The son of Catherine, Paul, was born not of Peter, but of a lover.
And yet Paul was born, most likely from Peter. This is evidenced by the external similarity and similarity of temperaments. Saltykov’s statements about his fatherhood remain an empty boastfulness. And Catherine herself never told her husband that her son was not from him, as shown in the series. Such a confession of her infidelity would have cost her at least imprisonment in a monastery, as a maximum – the death penalty. The baby was immediately taken away from Catherine, he was brought up for some time by the approximate Elizabeth. In the first years of marriage marriage between Peter and Catherine was not. The cause was cold relations and a tender age. Paul was born only after 9 years of marriage, when Elizabeth directly demanded from Catherine to give birth to the heir. Before the birth of her son, the princess had two more unsuccessful pregnancies.
Catherine had hundreds of lovers.
In her personal life, Catherine was not an ascetic. Up to 43 years old, she had only three lover. With Grigory Orlov, communication was the strongest, it lasted 11 years. As a result, the son Alexey Bobrinsky appeared. The novels with Sergei Saltykov and Stanislav Poniatowski were fleeting. But after the death of Orlov Catherine dispersed. She always had beautiful young men who served her for a simple purpose. The woman needed to spend her time well, so that she could work better for the good of the country. For their service the young favorites received an award, but they had to follow certain rules. They had no right to leave the rooms of Catherine without her permission, they could not accept invitations without her knowledge and had to devote all their time to the empress. If the favorite was no longer interested in the Empress, he was immediately dismissed. He received a good rank and dowry. The exception was Grigory Potemkin. He managed to become not only a lover, but also a close friend, ally before his death. With the Potemkin empress even had time to marry. Historians were able to roughly calculate the number of Catherine’s lovers. They turned out to be about 20 (13 according to other sources), but not hundreds. For the time when European monarchs regularly changed their favorites, this behavior was not considered out of the ordinary. Naturally, the strong feelings of young people to an aging woman can not be said.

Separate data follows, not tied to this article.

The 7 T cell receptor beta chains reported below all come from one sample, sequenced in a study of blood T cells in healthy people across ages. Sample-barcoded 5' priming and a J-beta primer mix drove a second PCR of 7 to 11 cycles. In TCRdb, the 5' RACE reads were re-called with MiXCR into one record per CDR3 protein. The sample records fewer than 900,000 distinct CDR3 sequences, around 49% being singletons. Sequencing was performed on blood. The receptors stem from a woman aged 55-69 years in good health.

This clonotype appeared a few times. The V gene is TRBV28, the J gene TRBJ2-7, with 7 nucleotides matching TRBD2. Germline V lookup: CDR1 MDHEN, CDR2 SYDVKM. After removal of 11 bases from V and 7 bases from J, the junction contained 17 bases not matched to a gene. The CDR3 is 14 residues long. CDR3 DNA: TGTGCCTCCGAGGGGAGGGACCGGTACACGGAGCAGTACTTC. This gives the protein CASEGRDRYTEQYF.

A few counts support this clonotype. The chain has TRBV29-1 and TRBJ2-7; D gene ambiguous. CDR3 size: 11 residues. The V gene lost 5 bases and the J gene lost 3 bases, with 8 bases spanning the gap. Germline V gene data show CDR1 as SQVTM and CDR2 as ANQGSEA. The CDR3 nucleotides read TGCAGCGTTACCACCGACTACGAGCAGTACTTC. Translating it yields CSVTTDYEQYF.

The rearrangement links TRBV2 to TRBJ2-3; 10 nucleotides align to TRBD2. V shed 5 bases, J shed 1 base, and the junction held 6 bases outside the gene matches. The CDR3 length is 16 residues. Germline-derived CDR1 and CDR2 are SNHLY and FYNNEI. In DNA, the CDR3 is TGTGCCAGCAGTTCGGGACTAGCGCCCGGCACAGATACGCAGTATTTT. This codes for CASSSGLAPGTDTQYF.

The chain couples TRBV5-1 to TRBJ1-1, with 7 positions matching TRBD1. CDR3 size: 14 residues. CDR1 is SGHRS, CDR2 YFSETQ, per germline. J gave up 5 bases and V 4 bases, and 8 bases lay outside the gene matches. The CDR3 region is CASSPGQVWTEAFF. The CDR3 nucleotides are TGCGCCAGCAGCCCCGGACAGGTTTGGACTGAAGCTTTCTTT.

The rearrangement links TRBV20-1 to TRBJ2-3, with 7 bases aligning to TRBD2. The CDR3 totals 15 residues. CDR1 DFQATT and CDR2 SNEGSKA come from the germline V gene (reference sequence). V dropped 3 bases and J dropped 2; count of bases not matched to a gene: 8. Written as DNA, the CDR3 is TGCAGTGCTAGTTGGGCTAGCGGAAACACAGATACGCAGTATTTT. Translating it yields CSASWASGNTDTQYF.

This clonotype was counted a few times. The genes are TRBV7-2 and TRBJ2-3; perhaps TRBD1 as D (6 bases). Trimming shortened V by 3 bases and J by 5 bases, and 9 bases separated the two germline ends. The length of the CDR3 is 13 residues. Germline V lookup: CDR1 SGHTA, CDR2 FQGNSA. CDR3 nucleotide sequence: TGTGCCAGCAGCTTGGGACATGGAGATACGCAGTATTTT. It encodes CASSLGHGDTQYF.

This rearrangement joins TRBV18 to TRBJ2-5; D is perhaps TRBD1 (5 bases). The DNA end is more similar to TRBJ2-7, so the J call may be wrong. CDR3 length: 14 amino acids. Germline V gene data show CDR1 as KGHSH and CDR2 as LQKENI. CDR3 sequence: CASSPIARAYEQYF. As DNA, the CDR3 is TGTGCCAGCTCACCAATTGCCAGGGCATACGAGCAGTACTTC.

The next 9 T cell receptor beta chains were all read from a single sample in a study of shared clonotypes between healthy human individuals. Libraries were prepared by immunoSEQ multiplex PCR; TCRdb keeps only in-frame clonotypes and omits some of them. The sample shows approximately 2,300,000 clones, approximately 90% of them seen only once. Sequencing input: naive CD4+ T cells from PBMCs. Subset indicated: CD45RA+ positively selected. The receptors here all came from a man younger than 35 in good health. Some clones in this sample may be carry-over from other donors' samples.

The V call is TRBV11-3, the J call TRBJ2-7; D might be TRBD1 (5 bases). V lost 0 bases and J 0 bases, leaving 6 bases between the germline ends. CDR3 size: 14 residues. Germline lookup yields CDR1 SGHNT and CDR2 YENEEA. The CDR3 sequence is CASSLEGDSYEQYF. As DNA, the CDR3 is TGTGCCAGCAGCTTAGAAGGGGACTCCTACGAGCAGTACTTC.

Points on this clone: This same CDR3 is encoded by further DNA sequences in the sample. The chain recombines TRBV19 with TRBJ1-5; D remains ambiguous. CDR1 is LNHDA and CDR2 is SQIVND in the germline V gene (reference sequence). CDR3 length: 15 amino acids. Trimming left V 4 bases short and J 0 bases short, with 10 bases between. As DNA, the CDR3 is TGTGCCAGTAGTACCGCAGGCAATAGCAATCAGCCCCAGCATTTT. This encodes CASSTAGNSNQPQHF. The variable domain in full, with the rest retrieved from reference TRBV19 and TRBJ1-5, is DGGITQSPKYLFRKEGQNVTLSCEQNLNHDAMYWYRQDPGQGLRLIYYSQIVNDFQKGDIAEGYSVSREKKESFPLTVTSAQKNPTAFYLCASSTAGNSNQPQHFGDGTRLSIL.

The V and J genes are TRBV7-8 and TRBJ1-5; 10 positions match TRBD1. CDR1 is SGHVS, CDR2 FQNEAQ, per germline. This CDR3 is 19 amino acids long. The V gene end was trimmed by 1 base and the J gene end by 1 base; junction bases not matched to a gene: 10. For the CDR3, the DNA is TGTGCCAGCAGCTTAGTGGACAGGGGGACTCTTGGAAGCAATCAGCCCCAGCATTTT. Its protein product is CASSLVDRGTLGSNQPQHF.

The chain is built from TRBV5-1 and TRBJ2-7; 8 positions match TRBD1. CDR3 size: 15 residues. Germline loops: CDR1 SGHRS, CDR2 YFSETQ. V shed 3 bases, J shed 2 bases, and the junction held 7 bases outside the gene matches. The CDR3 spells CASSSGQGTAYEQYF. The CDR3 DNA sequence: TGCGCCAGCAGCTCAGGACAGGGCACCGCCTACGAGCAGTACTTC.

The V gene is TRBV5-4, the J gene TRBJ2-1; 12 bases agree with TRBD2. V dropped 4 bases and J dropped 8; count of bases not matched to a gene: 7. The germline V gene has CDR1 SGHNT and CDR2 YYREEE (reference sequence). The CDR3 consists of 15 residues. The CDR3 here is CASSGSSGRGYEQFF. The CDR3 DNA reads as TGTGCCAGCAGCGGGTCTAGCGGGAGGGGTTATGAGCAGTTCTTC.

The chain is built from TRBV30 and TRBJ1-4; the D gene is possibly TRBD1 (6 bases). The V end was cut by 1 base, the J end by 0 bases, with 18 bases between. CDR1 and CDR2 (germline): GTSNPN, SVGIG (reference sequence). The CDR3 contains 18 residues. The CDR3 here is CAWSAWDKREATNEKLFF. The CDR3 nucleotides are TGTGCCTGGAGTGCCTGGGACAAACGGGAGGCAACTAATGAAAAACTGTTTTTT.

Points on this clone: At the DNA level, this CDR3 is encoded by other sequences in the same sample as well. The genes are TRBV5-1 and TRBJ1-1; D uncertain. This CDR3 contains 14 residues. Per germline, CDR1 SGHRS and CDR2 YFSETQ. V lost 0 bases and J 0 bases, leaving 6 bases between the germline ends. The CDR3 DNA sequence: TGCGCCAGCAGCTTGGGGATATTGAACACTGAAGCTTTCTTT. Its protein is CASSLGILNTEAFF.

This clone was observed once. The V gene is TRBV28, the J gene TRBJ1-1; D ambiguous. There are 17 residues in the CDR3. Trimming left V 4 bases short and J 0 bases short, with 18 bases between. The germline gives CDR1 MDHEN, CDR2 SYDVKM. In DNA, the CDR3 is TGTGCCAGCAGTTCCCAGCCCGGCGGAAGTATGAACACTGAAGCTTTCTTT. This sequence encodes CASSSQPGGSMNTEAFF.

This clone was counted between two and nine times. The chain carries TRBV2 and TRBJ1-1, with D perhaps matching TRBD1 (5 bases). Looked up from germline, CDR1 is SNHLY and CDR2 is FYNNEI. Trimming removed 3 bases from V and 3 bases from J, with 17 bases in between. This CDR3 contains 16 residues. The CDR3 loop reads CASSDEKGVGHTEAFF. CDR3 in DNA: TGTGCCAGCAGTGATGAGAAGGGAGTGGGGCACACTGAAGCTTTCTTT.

Catherine’s chosen lovers went straight to her bed.
The applicant for the role of the lover of the Empress was tested for the possibility of performing intimate duties. This rite was passed by all her favorites. Intended to be a hostage, the man was examined by the physician-physician Rogerson, and then sent to Protasova for trial for a three-night trial. If the man showed himself, the maid of honor reported to the empress about the trustworthiness of the man. The day after the first meeting, the new favorite was assigned to his already permanent rooms, they were given a uniform with a diamond bra and one hundred thousand rubles for pocket expenses. The metropolitan came to the favorite on the same day and blessed with holy water.
Favorites did not receive anything from Catherine.
The empress generously endowed her lovers with her lover. So, her last favorite, Platon Zubov, for himself and his family begged money, estates, serfs. In just two years, the lover received about 3.5 million rubles in silver – a colossal condition for those times. But there were also lands and serfs. Potemkin and Bezborodko for their needs received 50 million rubles, and in fact a lot more and stole, controlling the country. Relations with the brothers Orlov cost Catherine 17 million rubles, in addition to land and serfs. Lansky empress paid 8 million, even Zorich and Korsakov, who briefly stayed near Catherine, received a million.In addition, all the favorites climbed into debt, which the empress paid generously. English strips Harris somehow calculated what the cost of the country all the favorites of the queen. The amount of cash was about 100 million rubles. And this, taking into account the country’s total budget of 80 million a year, was a huge sum.